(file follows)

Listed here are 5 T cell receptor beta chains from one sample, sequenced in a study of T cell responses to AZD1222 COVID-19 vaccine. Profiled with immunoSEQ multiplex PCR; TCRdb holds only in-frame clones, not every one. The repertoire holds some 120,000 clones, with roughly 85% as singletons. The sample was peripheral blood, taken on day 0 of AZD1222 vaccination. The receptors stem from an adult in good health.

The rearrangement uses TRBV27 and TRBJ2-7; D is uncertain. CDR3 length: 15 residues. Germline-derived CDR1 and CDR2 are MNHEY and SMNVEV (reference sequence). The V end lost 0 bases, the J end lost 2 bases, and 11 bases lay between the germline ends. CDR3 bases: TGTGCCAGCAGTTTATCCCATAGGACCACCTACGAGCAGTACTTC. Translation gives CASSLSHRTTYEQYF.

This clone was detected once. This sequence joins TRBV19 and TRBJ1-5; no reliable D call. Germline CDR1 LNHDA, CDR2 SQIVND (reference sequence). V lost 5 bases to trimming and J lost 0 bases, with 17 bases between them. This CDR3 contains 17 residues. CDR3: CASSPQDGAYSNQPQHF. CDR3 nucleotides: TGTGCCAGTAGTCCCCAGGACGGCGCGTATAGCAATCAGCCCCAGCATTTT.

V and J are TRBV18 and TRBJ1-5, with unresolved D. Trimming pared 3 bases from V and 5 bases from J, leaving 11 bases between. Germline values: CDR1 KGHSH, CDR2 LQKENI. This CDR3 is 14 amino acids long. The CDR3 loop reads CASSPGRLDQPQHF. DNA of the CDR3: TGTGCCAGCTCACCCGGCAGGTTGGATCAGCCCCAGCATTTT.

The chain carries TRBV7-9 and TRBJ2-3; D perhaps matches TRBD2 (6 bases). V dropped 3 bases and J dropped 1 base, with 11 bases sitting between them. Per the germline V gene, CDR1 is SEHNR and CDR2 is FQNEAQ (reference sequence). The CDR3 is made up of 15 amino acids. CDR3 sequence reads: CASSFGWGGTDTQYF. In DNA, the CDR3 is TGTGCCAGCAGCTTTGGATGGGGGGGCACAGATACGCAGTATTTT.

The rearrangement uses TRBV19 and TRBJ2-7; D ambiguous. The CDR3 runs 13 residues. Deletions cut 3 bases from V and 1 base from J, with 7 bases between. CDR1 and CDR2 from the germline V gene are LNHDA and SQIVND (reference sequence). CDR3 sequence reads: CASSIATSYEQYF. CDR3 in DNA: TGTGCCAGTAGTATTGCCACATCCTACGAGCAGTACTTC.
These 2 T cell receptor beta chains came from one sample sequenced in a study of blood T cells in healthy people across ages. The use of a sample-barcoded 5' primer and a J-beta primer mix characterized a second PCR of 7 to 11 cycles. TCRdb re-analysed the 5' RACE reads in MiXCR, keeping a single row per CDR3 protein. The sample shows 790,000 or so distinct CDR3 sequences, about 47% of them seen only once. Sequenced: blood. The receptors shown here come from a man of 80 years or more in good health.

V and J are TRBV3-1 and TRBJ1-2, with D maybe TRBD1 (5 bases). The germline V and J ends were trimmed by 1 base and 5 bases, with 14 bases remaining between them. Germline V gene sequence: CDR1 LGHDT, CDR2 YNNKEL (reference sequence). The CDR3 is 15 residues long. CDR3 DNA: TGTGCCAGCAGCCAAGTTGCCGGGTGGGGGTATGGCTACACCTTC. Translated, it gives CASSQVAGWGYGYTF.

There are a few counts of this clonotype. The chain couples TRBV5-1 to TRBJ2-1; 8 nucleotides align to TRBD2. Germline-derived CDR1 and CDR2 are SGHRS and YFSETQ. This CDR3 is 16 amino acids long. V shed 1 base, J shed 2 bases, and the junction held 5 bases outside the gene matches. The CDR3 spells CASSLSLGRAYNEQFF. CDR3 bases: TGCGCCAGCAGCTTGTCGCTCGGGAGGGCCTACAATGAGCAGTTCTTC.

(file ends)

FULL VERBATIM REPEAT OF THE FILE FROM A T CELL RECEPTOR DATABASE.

Listed here are 5 T cell receptor beta chains from one sample, sequenced in a study of T cell responses to AZD1222 COVID-19 vaccine. Profiled with immunoSEQ multiplex PCR; TCRdb holds only in-frame clones, not every one. The repertoire holds some 120,000 clones, with roughly 85% as singletons. The sample was peripheral blood, taken on day 0 of AZD1222 vaccination. The receptors stem from an adult in good health.

The rearrangement uses TRBV27 and TRBJ2-7; D is uncertain. CDR3 length: 15 residues. Germline-derived CDR1 and CDR2 are MNHEY and SMNVEV (reference sequence). The V end lost 0 bases, the J end lost 2 bases, and 11 bases lay between the germline ends. CDR3 bases: TGTGCCAGCAGTTTATCCCATAGGACCACCTACGAGCAGTACTTC. Translation gives CASSLSHRTTYEQYF.

This clone was detected once. This sequence joins TRBV19 and TRBJ1-5; no reliable D call. Germline CDR1 LNHDA, CDR2 SQIVND (reference sequence). V lost 5 bases to trimming and J lost 0 bases, with 17 bases between them. This CDR3 contains 17 residues. CDR3: CASSPQDGAYSNQPQHF. CDR3 nucleotides: TGTGCCAGTAGTCCCCAGGACGGCGCGTATAGCAATCAGCCCCAGCATTTT.

V and J are TRBV18 and TRBJ1-5, with unresolved D. Trimming pared 3 bases from V and 5 bases from J, leaving 11 bases between. Germline values: CDR1 KGHSH, CDR2 LQKENI. This CDR3 is 14 amino acids long. The CDR3 loop reads CASSPGRLDQPQHF. DNA of the CDR3: TGTGCCAGCTCACCCGGCAGGTTGGATCAGCCCCAGCATTTT.

The chain carries TRBV7-9 and TRBJ2-3; D perhaps matches TRBD2 (6 bases). V dropped 3 bases and J dropped 1 base, with 11 bases sitting between them. Per the germline V gene, CDR1 is SEHNR and CDR2 is FQNEAQ (reference sequence). The CDR3 is made up of 15 amino acids. CDR3 sequence reads: CASSFGWGGTDTQYF. In DNA, the CDR3 is TGTGCCAGCAGCTTTGGATGGGGGGGCACAGATACGCAGTATTTT.

The rearrangement uses TRBV19 and TRBJ2-7; D ambiguous. The CDR3 runs 13 residues. Deletions cut 3 bases from V and 1 base from J, with 7 bases between. CDR1 and CDR2 from the germline V gene are LNHDA and SQIVND (reference sequence). CDR3 sequence reads: CASSIATSYEQYF. CDR3 in DNA: TGTGCCAGTAGTATTGCCACATCCTACGAGCAGTACTTC.
These 2 T cell receptor beta chains came from one sample sequenced in a study of blood T cells in healthy people across ages. The use of a sample-barcoded 5' primer and a J-beta primer mix characterized a second PCR of 7 to 11 cycles. TCRdb re-analysed the 5' RACE reads in MiXCR, keeping a single row per CDR3 protein. The sample shows 790,000 or so distinct CDR3 sequences, about 47% of them seen only once. Sequenced: blood. The receptors shown here come from a man of 80 years or more in good health.

V and J are TRBV3-1 and TRBJ1-2, with D maybe TRBD1 (5 bases). The germline V and J ends were trimmed by 1 base and 5 bases, with 14 bases remaining between them. Germline V gene sequence: CDR1 LGHDT, CDR2 YNNKEL (reference sequence). The CDR3 is 15 residues long. CDR3 DNA: TGTGCCAGCAGCCAAGTTGCCGGGTGGGGGTATGGCTACACCTTC. Translated, it gives CASSQVAGWGYGYTF.

There are a few counts of this clonotype. The chain couples TRBV5-1 to TRBJ2-1; 8 nucleotides align to TRBD2. Germline-derived CDR1 and CDR2 are SGHRS and YFSETQ. This CDR3 is 16 amino acids long. V shed 1 base, J shed 2 bases, and the junction held 5 bases outside the gene matches. The CDR3 spells CASSLSLGRAYNEQFF. CDR3 bases: TGCGCCAGCAGCTTGTCGCTCGGGAGGGCCTACAATGAGCAGTTCTTC.